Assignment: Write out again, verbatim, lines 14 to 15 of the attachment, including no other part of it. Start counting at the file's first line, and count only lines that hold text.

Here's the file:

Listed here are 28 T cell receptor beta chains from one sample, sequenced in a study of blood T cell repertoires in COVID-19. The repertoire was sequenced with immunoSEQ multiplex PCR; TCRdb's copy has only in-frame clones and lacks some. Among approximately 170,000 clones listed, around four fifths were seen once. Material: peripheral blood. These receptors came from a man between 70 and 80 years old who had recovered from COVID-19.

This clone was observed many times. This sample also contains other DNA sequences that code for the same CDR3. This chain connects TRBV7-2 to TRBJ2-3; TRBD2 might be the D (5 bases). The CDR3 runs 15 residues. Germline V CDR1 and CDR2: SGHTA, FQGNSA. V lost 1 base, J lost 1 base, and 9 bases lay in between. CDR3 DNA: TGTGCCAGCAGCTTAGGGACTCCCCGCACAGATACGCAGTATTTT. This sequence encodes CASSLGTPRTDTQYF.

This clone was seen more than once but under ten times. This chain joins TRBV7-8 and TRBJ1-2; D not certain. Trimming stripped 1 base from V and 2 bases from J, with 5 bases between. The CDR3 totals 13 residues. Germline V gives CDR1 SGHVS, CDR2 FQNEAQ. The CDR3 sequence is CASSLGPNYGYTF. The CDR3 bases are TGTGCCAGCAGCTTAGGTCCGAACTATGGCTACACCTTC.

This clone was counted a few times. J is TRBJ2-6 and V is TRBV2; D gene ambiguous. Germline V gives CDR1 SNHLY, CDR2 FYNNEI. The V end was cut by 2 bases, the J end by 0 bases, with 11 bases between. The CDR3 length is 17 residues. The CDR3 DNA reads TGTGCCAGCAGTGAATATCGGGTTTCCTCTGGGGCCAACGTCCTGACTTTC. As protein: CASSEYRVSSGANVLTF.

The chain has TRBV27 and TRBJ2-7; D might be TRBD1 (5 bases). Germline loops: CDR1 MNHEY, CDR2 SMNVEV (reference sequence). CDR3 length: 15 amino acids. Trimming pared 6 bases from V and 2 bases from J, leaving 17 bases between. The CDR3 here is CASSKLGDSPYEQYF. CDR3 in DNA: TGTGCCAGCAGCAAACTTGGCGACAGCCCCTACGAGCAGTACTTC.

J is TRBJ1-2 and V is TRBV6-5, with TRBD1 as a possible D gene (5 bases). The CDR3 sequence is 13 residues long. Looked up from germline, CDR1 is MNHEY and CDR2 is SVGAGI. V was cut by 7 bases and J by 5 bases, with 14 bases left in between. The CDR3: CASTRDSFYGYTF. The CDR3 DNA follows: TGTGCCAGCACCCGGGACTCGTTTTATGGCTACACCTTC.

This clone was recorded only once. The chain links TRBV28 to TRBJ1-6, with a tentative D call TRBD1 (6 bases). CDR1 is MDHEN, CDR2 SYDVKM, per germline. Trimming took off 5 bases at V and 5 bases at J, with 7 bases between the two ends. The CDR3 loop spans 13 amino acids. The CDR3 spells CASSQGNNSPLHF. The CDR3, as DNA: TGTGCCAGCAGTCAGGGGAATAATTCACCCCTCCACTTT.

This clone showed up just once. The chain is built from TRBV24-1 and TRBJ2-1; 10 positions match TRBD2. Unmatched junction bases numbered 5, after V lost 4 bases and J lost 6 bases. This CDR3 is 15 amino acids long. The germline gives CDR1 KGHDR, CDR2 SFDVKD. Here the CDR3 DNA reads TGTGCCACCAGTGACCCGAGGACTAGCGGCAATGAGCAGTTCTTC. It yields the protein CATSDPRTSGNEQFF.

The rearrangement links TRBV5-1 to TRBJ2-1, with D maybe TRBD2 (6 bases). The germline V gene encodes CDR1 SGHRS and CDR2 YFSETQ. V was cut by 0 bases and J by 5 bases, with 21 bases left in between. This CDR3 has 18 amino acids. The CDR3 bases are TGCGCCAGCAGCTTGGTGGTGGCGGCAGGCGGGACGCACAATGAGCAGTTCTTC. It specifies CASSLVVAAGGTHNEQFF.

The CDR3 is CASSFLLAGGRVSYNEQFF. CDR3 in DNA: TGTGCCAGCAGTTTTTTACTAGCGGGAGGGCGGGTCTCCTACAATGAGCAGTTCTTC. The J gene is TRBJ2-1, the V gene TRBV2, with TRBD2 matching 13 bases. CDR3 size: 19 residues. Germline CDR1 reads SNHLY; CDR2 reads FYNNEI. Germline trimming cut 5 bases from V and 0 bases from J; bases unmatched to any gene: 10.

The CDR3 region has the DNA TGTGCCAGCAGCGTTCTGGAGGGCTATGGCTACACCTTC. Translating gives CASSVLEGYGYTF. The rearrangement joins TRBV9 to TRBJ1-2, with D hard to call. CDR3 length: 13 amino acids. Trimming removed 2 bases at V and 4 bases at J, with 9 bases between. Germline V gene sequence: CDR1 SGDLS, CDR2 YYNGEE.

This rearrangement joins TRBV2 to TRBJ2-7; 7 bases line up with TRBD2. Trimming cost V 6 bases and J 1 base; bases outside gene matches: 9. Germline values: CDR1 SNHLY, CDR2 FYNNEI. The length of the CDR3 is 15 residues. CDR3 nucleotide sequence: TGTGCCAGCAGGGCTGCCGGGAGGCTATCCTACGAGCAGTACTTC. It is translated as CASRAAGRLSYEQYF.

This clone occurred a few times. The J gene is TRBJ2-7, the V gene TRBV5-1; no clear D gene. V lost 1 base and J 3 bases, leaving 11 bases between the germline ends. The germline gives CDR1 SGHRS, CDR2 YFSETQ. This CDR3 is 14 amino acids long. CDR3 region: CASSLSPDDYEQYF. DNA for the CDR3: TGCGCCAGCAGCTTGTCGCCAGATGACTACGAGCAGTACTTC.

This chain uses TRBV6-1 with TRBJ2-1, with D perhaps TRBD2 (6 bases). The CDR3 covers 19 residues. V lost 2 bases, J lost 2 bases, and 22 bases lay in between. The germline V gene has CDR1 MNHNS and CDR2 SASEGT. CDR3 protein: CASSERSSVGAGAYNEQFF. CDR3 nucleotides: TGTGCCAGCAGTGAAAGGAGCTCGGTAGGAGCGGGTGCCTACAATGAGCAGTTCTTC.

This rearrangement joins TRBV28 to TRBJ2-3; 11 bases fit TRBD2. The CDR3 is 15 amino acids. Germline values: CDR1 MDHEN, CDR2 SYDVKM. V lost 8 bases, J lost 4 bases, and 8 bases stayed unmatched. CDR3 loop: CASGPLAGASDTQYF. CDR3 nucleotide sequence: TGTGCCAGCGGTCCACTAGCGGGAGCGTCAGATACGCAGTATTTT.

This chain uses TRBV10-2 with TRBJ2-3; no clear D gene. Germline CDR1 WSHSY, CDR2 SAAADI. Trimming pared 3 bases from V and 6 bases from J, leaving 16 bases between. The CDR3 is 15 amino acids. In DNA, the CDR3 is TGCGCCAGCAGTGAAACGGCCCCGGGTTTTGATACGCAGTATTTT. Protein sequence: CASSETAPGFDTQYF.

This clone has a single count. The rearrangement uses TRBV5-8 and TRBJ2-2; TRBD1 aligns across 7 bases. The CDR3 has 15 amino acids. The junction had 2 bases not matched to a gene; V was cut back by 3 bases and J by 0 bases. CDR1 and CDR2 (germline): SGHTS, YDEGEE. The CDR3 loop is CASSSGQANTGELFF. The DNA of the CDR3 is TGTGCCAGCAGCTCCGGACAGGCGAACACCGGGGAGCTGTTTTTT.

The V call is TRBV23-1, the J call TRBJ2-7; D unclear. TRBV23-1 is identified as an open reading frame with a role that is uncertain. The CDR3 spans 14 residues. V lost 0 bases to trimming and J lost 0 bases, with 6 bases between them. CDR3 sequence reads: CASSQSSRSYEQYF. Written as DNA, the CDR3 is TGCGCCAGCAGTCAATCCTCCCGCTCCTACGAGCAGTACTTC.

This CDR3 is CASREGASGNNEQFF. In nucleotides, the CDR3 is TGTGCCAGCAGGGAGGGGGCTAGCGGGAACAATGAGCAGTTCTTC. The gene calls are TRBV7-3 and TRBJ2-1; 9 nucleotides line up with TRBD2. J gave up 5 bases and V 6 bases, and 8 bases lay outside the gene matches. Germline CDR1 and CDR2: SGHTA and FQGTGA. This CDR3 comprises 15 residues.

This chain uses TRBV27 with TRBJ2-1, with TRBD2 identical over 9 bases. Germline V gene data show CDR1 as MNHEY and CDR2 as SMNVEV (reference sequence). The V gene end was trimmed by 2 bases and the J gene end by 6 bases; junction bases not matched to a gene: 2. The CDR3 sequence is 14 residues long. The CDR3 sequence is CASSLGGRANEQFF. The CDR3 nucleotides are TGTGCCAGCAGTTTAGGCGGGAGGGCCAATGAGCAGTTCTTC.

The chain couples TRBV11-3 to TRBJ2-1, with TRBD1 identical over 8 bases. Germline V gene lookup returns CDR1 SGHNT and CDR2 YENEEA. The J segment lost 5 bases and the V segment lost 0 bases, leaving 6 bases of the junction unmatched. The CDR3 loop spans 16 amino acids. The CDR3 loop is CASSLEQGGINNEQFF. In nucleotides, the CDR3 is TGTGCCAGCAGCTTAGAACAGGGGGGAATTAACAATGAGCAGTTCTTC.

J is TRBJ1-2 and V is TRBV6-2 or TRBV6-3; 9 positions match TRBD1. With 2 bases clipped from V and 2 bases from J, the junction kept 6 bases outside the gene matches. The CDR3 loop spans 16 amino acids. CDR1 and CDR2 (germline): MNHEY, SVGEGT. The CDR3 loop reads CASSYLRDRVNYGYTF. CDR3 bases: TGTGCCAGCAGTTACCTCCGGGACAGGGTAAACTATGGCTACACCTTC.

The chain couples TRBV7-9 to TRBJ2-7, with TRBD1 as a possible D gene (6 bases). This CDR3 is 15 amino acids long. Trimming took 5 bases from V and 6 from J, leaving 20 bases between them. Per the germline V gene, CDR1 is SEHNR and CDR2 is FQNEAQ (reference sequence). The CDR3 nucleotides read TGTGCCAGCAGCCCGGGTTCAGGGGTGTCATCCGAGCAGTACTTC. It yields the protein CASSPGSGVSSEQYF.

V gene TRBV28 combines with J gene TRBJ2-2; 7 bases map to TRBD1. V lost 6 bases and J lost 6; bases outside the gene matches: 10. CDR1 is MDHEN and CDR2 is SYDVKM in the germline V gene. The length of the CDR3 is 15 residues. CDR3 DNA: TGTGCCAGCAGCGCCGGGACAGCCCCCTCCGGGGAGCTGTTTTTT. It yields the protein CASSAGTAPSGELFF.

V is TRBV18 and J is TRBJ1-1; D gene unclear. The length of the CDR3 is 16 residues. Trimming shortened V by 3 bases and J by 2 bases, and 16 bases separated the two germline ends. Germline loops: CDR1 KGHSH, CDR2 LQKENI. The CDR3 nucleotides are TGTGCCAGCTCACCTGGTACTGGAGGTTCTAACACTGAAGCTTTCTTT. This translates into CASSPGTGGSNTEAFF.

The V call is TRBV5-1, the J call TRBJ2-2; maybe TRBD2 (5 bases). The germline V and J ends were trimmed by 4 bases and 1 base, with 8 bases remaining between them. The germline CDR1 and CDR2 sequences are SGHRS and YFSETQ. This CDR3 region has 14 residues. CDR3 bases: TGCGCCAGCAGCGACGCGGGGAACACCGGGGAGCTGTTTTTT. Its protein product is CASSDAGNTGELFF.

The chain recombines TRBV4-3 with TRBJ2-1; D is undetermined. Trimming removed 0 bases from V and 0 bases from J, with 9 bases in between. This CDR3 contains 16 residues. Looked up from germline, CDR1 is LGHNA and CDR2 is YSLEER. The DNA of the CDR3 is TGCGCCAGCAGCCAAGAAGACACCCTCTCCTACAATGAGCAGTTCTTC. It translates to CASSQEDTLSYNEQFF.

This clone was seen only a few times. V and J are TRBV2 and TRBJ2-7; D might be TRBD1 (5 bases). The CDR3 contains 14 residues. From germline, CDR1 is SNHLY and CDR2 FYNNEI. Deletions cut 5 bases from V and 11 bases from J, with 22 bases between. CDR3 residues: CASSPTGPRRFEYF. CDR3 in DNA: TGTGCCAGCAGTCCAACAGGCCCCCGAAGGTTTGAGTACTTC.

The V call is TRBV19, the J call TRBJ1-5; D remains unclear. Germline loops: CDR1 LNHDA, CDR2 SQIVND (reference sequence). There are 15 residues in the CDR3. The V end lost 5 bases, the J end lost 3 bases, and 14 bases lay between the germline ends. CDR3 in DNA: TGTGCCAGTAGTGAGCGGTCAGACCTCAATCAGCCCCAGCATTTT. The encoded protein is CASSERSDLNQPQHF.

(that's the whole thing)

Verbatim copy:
This chain uses TRBV6-1 with TRBJ2-1, with D perhaps TRBD2 (6 bases). The CDR3 covers 19 residues. V lost 2 bases, J lost 2 bases, and 22 bases lay in between. The germline V gene has CDR1 MNHNS and CDR2 SASEGT. CDR3 protein: CASSERSSVGAGAYNEQFF. CDR3 nucleotides: TGTGCCAGCAGTGAAAGGAGCTCGGTAGGAGCGGGTGCCTACAATGAGCAGTTCTTC.

This rearrangement joins TRBV28 to TRBJ2-3; 11 bases fit TRBD2. The CDR3 is 15 amino acids. Germline values: CDR1 MDHEN, CDR2 SYDVKM. V lost 8 bases, J lost 4 bases, and 8 bases stayed unmatched. CDR3 loop: CASGPLAGASDTQYF. CDR3 nucleotide sequence: TGTGCCAGCGGTCCACTAGCGGGAGCGTCAGATACGCAGTATTTT.